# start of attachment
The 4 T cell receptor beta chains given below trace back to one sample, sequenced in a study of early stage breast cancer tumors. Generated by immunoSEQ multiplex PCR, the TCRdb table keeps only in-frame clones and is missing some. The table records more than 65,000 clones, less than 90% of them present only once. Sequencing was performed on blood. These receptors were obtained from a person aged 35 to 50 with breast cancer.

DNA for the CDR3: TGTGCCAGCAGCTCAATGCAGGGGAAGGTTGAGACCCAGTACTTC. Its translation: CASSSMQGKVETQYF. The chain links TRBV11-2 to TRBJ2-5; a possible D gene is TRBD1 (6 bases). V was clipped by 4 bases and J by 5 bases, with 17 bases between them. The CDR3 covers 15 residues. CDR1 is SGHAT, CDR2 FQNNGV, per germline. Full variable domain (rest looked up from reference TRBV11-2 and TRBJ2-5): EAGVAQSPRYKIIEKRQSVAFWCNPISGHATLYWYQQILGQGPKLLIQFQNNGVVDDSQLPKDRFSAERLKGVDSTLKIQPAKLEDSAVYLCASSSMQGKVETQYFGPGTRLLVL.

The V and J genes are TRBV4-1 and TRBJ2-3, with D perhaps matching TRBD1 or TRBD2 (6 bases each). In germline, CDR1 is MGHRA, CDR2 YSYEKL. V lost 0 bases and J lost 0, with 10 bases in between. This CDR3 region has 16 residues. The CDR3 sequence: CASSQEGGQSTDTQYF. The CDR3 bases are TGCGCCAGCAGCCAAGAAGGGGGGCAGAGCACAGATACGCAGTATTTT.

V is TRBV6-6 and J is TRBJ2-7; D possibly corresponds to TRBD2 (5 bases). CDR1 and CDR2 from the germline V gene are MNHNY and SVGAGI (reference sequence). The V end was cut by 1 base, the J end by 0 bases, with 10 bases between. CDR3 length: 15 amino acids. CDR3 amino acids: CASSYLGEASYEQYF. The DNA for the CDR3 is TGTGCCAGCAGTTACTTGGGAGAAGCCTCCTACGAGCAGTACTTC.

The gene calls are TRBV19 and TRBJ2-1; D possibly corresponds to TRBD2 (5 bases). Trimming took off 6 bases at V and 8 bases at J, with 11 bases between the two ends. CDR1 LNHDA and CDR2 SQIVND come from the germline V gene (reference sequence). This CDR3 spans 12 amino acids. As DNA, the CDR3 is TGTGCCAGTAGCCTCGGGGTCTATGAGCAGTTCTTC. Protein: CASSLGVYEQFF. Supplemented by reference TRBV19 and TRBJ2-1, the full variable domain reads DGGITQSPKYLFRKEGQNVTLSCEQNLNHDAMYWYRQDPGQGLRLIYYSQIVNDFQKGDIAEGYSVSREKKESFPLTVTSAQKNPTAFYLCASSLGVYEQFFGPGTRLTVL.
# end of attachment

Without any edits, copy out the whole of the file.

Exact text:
The 4 T cell receptor beta chains given below trace back to one sample, sequenced in a study of early stage breast cancer tumors. Generated by immunoSEQ multiplex PCR, the TCRdb table keeps only in-frame clones and is missing some. The table records more than 65,000 clones, less than 90% of them present only once. Sequencing was performed on blood. These receptors were obtained from a person aged 35 to 50 with breast cancer.

DNA for the CDR3: TGTGCCAGCAGCTCAATGCAGGGGAAGGTTGAGACCCAGTACTTC. Its translation: CASSSMQGKVETQYF. The chain links TRBV11-2 to TRBJ2-5; a possible D gene is TRBD1 (6 bases). V was clipped by 4 bases and J by 5 bases, with 17 bases between them. The CDR3 covers 15 residues. CDR1 is SGHAT, CDR2 FQNNGV, per germline. Full variable domain (rest looked up from reference TRBV11-2 and TRBJ2-5): EAGVAQSPRYKIIEKRQSVAFWCNPISGHATLYWYQQILGQGPKLLIQFQNNGVVDDSQLPKDRFSAERLKGVDSTLKIQPAKLEDSAVYLCASSSMQGKVETQYFGPGTRLLVL.

The V and J genes are TRBV4-1 and TRBJ2-3, with D perhaps matching TRBD1 or TRBD2 (6 bases each). In germline, CDR1 is MGHRA, CDR2 YSYEKL. V lost 0 bases and J lost 0, with 10 bases in between. This CDR3 region has 16 residues. The CDR3 sequence: CASSQEGGQSTDTQYF. The CDR3 bases are TGCGCCAGCAGCCAAGAAGGGGGGCAGAGCACAGATACGCAGTATTTT.

V is TRBV6-6 and J is TRBJ2-7; D possibly corresponds to TRBD2 (5 bases). CDR1 and CDR2 from the germline V gene are MNHNY and SVGAGI (reference sequence). The V end was cut by 1 base, the J end by 0 bases, with 10 bases between. CDR3 length: 15 amino acids. CDR3 amino acids: CASSYLGEASYEQYF. The DNA for the CDR3 is TGTGCCAGCAGTTACTTGGGAGAAGCCTCCTACGAGCAGTACTTC.

The gene calls are TRBV19 and TRBJ2-1; D possibly corresponds to TRBD2 (5 bases). Trimming took off 6 bases at V and 8 bases at J, with 11 bases between the two ends. CDR1 LNHDA and CDR2 SQIVND come from the germline V gene (reference sequence). This CDR3 spans 12 amino acids. As DNA, the CDR3 is TGTGCCAGTAGCCTCGGGGTCTATGAGCAGTTCTTC. Protein: CASSLGVYEQFF. Supplemented by reference TRBV19 and TRBJ2-1, the full variable domain reads DGGITQSPKYLFRKEGQNVTLSCEQNLNHDAMYWYRQDPGQGLRLIYYSQIVNDFQKGDIAEGYSVSREKKESFPLTVTSAQKNPTAFYLCASSLGVYEQFFGPGTRLTVL.